Review Summary: Post-Interesting.
Explosions continue to ring out from one side of a grand battlefield, the terrain marred by scorched soil and an intimidating count of deceased combatants. Flying high above the anarchy, a flag bearing suspicious resemblance to Conversation Piece
demarcates a line of trenches opposite that of an identical series—yet the pennant there is a peculiar mixture of unknown shapes that somehow manage to all look the same. No gains have been made in the war ever since the failed DIVISI
offensive was spectacularly cut down on the frontlines, prompting the ALLB nation to retreat in haste. The strangest feature undeniably rests upon the complete refusal of the contrasting forces to emerge from their foxholes; year by year, the legion digs in deeper, their profound absence of motivation propelling a great race between troops to see who can refuse to do anything new first. Though shouts and shells occasionally soar overhead from the encampment, rarely is any impact observed since the artillery ammo is replete with duds. Perhaps it can be blamed on the supplier for promising massive potential yet selling nothing but hollow capsules. By the same token, battalions a la Body Thief deserve to share equal blame for their carelessness. In a daring move, the Washington, D.C. collective ventured into the midst of enemy territory, managing to secure secret plans that could turn the tide of the battle. Instead of countering this, however, the gang decided to do exactly what the plan stated, word-for-word, forgetting that in essence they were attacking themselves. Bold as that may be, Travel Glow
amounts to little else than self-inflicted damage by the time the first note lands—empty as per usual.
In a toss-up between trench warfare and an archetypal school metaphor, one felt more apt; Body Thief are merely the next iteration of a new assemblage destined for obscurity. This surely sounds harsh when viewing the scene has a whole—it’s not like the gentlemen involved in the project are any more deserving to accept guilt for mistakes that had existed prior to their inception. Some group, however, is going to have to be put on the proverbial cross, and if that must be the case with regards to Travel Glow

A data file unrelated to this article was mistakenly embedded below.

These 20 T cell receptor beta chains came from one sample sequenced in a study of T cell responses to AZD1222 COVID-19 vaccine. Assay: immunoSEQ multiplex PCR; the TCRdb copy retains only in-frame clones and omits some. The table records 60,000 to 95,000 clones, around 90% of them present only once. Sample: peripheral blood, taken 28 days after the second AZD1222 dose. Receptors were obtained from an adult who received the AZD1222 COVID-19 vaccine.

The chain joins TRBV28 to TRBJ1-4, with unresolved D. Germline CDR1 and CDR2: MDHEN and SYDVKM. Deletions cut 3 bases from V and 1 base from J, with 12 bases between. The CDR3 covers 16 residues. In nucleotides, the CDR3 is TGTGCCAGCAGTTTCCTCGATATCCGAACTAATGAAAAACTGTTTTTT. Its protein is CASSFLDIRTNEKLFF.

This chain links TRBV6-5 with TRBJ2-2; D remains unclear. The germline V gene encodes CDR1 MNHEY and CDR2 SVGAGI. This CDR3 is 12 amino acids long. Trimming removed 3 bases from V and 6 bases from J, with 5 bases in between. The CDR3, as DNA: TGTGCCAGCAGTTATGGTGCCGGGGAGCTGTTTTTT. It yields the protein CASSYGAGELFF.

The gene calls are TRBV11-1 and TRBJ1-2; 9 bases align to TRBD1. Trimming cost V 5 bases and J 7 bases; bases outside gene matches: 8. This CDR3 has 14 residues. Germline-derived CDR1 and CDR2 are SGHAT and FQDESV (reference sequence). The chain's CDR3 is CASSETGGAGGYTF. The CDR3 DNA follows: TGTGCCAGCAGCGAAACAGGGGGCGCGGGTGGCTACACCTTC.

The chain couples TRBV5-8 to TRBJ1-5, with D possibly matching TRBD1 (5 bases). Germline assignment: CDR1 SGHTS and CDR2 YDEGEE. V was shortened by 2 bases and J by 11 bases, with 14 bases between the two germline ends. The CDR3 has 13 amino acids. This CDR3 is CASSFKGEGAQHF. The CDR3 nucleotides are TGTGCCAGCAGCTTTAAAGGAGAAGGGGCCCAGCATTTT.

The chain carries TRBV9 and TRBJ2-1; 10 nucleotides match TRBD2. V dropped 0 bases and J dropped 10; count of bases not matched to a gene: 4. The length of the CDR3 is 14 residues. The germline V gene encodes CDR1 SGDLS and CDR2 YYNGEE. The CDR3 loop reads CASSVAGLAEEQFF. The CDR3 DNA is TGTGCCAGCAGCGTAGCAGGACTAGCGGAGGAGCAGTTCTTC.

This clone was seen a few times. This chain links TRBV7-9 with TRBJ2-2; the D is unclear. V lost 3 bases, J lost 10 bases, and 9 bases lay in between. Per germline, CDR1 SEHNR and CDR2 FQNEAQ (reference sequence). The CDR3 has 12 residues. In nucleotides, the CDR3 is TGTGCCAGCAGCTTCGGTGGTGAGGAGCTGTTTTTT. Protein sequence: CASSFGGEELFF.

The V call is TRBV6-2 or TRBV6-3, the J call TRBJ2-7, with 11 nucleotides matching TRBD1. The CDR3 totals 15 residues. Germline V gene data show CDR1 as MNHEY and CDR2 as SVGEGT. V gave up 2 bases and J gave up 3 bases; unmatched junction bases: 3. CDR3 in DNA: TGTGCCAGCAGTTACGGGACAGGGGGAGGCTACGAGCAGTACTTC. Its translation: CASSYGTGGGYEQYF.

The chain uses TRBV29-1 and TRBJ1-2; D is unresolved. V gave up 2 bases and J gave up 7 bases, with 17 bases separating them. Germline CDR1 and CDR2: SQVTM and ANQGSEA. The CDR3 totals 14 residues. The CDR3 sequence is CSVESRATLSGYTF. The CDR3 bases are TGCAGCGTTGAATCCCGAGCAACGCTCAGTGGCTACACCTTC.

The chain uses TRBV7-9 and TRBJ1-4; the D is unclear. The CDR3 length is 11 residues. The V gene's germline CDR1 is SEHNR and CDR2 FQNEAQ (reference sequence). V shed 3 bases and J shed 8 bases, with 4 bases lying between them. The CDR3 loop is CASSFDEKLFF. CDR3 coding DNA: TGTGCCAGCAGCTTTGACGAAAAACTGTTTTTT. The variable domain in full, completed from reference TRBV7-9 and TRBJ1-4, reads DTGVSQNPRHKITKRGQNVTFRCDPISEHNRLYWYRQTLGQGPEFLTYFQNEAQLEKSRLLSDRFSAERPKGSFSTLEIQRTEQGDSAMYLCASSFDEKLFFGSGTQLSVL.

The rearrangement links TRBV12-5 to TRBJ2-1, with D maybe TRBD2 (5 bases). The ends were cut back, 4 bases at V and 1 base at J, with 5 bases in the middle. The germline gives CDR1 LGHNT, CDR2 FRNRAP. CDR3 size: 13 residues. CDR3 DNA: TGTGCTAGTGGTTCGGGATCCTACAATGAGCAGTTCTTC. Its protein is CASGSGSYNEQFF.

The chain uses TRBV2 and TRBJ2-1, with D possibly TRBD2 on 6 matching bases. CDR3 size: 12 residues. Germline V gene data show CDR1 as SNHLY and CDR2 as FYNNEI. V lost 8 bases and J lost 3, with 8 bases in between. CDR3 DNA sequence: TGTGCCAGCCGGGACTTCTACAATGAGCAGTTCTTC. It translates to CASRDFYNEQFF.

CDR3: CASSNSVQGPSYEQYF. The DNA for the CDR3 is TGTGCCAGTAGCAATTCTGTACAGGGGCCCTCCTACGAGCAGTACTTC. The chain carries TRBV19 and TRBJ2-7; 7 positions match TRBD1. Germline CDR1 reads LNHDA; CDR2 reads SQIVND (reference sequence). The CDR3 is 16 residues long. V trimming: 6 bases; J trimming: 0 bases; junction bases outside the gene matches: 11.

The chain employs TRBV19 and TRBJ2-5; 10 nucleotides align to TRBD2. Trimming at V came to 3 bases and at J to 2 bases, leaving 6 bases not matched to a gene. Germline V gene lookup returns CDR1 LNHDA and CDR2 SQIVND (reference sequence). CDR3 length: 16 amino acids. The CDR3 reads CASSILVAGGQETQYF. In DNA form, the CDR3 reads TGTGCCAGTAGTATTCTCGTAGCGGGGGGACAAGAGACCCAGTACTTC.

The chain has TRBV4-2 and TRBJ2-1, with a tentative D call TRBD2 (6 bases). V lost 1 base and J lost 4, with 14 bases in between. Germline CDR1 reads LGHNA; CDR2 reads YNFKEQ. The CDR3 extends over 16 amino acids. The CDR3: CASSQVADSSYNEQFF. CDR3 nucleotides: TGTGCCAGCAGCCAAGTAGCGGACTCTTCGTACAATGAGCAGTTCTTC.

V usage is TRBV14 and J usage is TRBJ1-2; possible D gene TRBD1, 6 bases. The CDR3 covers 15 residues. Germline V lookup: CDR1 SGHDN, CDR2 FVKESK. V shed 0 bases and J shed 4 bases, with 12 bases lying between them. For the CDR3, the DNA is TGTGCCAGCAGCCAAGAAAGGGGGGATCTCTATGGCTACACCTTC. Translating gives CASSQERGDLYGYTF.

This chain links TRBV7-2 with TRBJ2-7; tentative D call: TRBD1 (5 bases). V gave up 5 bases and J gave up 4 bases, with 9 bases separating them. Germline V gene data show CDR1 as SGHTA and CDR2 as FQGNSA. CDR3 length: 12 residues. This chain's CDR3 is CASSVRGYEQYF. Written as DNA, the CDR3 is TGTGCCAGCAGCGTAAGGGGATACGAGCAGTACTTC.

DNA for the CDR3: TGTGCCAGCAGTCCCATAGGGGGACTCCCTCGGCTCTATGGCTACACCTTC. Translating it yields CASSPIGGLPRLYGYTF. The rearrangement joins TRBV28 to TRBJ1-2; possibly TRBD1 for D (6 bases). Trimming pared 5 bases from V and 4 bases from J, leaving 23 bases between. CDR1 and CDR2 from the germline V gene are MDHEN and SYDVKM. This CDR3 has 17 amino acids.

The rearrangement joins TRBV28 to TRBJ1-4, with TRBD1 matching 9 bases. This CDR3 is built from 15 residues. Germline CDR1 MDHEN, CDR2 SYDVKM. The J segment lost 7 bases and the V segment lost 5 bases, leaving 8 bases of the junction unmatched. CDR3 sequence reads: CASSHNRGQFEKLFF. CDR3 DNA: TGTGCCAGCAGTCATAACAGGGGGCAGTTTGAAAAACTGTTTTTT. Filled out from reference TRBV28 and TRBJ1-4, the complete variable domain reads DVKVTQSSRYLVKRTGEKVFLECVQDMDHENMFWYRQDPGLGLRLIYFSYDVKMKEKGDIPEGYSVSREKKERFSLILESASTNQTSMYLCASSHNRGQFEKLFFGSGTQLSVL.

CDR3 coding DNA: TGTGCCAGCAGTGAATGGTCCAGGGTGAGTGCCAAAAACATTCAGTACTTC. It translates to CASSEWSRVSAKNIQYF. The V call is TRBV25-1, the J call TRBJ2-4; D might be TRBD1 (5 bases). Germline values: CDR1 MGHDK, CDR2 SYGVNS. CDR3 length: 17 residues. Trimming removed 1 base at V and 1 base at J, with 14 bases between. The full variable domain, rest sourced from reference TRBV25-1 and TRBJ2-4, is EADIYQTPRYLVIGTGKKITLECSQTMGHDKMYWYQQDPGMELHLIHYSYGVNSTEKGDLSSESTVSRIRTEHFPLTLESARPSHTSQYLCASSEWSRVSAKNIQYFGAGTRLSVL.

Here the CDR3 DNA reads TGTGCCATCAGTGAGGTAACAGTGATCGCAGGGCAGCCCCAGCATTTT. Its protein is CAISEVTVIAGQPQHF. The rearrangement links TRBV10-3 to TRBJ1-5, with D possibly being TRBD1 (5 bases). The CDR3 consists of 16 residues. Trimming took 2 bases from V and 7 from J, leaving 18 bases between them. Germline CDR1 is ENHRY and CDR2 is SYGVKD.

then so be it. It cannot be stressed how utterly exhausting of a task it is nowadays to listen to contemporary post-hardcore albums when the majority, quite literally, take absolutely no risks and are indistinguishable from other dime-a-dozen Hail the Sun clones, the rest caught in the shadow of No Place
’s expert incorporation of atmosphere. Classifications such as metalcore, once derided for their stagnation, have seen undeniable moments of creative renaissance, the previous year a shining example of musical achievements inside the genre. Why post-hardcore has remained so static in comparison, so utterly hung-up on tired demonstrations, locked in a creative stalemate of World War proportions, is utterly baffling; answers are futile and the participating artists are causing injury to themselves. The clichés endure, their survival reaching cockroach levels of assurance; one may immediately brace for nearly-grating, screaming tenor clean vocals and immature harsh displays paired with mathy riffs before pressing play on introductory track “Sour Sounds.” After an immediate assault prompting the song’s beginning, the band behind it ventures aimlessly for the next four minutes. The singing performance drowns instrumental contributions which, in fairness, lack variety and spend the duration of the tune softly strumming in background capacity. Progression is hinted at but it is never attained—like the rest of Travel Glow
Constantly defining connections to other albums can be a tiresome exercise that unfairly bounds a record to external merit rather than its intrinsic value, but Body Thief seemingly steal the bulk of their sound from any post-hardcore band slugging it out in the 2010s. Those intricate, dual guitar assaults dominate the relatively brief lifespan of Travel Glow
, trademark melodic sweeps and fast-paced picking interspersed with subtler moments bearing indie resemblances. Drumming and bass outputs are respectable yet never attain the spotlight in favor of vocals and leads—the former is generally serviceable while the latter a pleasant buzz, anyways. Restrained, mood-oriented interludes poke up their heads on occasion, the stripped-back instrumentation aiming to illicit an emotional reaction that can’t be mustered—the delivery here is incredibly overdramatic, making it difficult to stomach. Upon entering “Innerverse,” the aforementioned clean performance begins to adopt a shaky, tired and scratchy quality that continues for the rest of the record; it’s as if the singer, who clearly pushes to reach those climactic soprano-esque planes that have become a post-hardcore staple, begins to buckle under the strain (just hear those forced screams on “Night Owls”). What’s unfortunate is that when the band does manage to come together on “Vesper Visits,” mimicking allegations aside, the resulting formation sports addicting riffs and commendable contributions across the board. Once an intermission track passes, however, it’s right back to basics: “Clocks Like Hell” and “Temptation of Knowledge” are tedious and devoid of any unique trait, the closing number more of a TTNG tune substituted with different vocals. Should the goal of Travel Glow
had indeed been to aim for such completely unoriginal, uninteresting, perfectly average creations, then the tactical self-destruction mission can be jotted down as a success. If anything of greater status was desired, just an iota of divergent concepts to dismantle post-hardcore’s obsession with maintaining a losing battle, then time will serve to wash this away. History is said to be written by the victors and Body Thief are not among them.